Quality of steel should be seen as an inherently quantifiable attribute that is used to determine a steel’s ability to perform its designed function without limitation due to internal flaws or large variances in microstructure or homogeneity
Steel quality is the summation of how well a steel meets its specified chemistry, the cleanliness of the steel or degree to which it is free of impurities or inclusion, homogeneity of the microstructure, grain/ carbide size, and in some instances if it meets the mechanical requirements for that particular steel. In the design and manufacture of tablet compression tooling, nothing is more important than the quality of the materials being used. The best manufacturing principles, maintaining the tightest tolerances, will result in tool failure if the initial steel quality is poor. Steel quality is the fundamental building block upon which all successive value-added steps are laid.
Quality of steel should be seen as an inherently quantifiable attribute that is used to determine a steel’s ability to perform its designed function without limitation due to internal flaws or large variances in microstructure or homogeneity. Process control in all areas of steel production and refinement will determine a steel’s quality. Heat treatment, while not a determinant in the initial quality of steel, must be carried out properly to ensure success; a quality steel poorly heat treated is also doomed to failure.
Typically, all non-powder metal steels are produced in the same way, with material charges added to a furnace and melted; the melted metal is called A HEAT. Chemistry of the heat is checked and adjustments (alloy additions) are made to ensure that the chemistry falls within the specified range. Once the chemistry is correct, the heat is tapped, slag is removed, and the heat is poured into ladles. Then the steel in the ladle is cast into molds. After solidification in the mold, the ingots or blooms are reheated to rolling temperature and rolled into a bar or plate for use in the production of tooling. Powdered metals, on the other hand, are produced by compacting very fine powdered metal (densification) using high temperature and pressure. After densification, the resulting product is a fully dense billet that is then rolled into bar or plate. There is very little physical distinction between a powder metal bar and a traditionally cast bar, except the microstructure of the powder metal is typically of a finer grain structure and more homogeneous. This control over carbides and grain size enhances the mechanical properties of the steel and allows some unique chemistries not available to traditional casting. Due to the manufacturing process requirements, powder metals are more expensive than equivalent steels traditionally cast. Additional steps can be taken before and after the initial pouring of steel, prior to rolling, to increase the cleanliness of the traditionally cast steels.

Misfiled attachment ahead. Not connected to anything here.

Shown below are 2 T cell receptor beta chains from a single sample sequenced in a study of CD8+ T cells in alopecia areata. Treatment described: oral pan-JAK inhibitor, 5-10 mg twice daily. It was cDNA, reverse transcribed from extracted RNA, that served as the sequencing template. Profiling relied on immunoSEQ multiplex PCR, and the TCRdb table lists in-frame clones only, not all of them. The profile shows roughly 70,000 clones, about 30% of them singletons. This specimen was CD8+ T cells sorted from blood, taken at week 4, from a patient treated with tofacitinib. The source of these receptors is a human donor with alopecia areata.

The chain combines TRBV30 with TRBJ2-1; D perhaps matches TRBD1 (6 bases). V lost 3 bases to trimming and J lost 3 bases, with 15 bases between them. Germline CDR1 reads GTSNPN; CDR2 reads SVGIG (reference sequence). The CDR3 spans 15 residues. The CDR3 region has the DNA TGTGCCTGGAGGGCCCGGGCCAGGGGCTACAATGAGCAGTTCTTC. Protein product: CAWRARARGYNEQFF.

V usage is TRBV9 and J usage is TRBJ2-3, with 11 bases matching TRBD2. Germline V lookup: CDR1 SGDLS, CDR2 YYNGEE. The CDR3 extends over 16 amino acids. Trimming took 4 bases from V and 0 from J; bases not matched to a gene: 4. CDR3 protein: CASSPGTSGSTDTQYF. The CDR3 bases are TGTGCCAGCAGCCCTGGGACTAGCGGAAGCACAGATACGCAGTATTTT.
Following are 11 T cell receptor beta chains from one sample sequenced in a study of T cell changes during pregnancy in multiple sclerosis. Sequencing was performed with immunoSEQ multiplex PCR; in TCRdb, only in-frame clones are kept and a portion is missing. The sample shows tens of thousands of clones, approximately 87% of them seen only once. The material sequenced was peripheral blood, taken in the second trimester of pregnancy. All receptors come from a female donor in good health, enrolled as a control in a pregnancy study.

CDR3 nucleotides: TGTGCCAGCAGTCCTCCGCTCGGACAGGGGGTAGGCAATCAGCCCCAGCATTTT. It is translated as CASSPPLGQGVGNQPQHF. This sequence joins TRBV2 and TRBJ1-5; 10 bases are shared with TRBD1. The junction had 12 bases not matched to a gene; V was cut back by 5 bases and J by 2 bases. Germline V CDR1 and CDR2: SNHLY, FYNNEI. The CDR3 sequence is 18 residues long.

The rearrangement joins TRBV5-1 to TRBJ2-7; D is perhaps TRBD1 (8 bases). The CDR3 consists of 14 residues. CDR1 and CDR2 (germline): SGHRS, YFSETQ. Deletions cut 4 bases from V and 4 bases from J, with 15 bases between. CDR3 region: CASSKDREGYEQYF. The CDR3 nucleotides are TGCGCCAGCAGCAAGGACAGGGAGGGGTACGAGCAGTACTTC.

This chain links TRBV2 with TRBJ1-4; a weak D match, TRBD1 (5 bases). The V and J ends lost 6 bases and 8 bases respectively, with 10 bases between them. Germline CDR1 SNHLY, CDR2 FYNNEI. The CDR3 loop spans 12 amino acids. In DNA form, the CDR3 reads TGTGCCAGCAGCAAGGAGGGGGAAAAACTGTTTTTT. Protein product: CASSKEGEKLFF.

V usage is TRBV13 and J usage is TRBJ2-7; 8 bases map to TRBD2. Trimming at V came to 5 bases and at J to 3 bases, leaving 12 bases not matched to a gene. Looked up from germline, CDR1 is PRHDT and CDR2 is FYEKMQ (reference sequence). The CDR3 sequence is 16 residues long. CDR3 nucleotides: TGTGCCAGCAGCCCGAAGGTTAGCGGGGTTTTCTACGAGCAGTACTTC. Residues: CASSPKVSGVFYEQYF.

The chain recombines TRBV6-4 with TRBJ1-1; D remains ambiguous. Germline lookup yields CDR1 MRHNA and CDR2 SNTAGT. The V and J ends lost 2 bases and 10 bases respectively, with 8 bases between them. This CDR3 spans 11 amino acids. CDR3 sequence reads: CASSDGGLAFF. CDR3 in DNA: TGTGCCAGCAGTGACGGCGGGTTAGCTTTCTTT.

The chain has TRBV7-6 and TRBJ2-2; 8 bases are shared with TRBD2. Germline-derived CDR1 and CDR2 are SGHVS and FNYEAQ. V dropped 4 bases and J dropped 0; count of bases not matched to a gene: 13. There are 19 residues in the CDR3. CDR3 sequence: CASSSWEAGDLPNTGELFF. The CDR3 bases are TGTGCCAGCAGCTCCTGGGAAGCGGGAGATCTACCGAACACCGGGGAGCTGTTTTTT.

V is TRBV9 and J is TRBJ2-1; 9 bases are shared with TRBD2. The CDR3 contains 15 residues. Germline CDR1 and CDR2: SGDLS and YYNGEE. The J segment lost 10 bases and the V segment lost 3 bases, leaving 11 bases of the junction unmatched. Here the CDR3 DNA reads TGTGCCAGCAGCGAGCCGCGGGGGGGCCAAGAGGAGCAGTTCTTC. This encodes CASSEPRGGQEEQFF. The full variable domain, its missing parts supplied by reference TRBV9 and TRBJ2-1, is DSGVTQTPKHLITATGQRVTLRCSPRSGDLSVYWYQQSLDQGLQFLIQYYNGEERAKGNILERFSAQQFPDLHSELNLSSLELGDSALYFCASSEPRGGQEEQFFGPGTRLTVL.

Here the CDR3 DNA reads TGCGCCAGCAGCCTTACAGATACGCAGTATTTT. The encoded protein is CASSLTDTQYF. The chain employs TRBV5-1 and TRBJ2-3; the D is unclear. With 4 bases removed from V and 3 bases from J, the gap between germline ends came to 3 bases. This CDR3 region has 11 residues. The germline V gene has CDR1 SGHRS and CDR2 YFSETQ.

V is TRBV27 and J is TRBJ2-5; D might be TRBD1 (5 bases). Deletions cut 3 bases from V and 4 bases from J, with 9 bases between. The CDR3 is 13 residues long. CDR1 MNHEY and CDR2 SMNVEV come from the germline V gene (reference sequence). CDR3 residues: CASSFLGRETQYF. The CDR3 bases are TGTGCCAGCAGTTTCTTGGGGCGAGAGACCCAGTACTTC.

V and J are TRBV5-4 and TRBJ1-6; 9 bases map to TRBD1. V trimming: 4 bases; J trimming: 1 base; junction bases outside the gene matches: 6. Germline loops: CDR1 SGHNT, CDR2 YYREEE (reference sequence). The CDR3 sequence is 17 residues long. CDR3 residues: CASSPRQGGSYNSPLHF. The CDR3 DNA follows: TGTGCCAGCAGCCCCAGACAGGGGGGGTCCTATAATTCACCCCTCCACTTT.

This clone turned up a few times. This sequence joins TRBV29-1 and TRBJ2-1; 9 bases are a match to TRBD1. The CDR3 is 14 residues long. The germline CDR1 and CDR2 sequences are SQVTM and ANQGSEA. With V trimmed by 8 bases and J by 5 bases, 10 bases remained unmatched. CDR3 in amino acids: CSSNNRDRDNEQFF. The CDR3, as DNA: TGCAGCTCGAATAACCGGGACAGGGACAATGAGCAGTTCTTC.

Natoli Quality Steel & Coatings Chart
VACUUM INDUCTION MELTING (VIM) melts the “material charge” in a vacuum before pouring; this process reduces the partial pressures of gas in the melt, preventing the formation of some oxides and producing cleaner steel.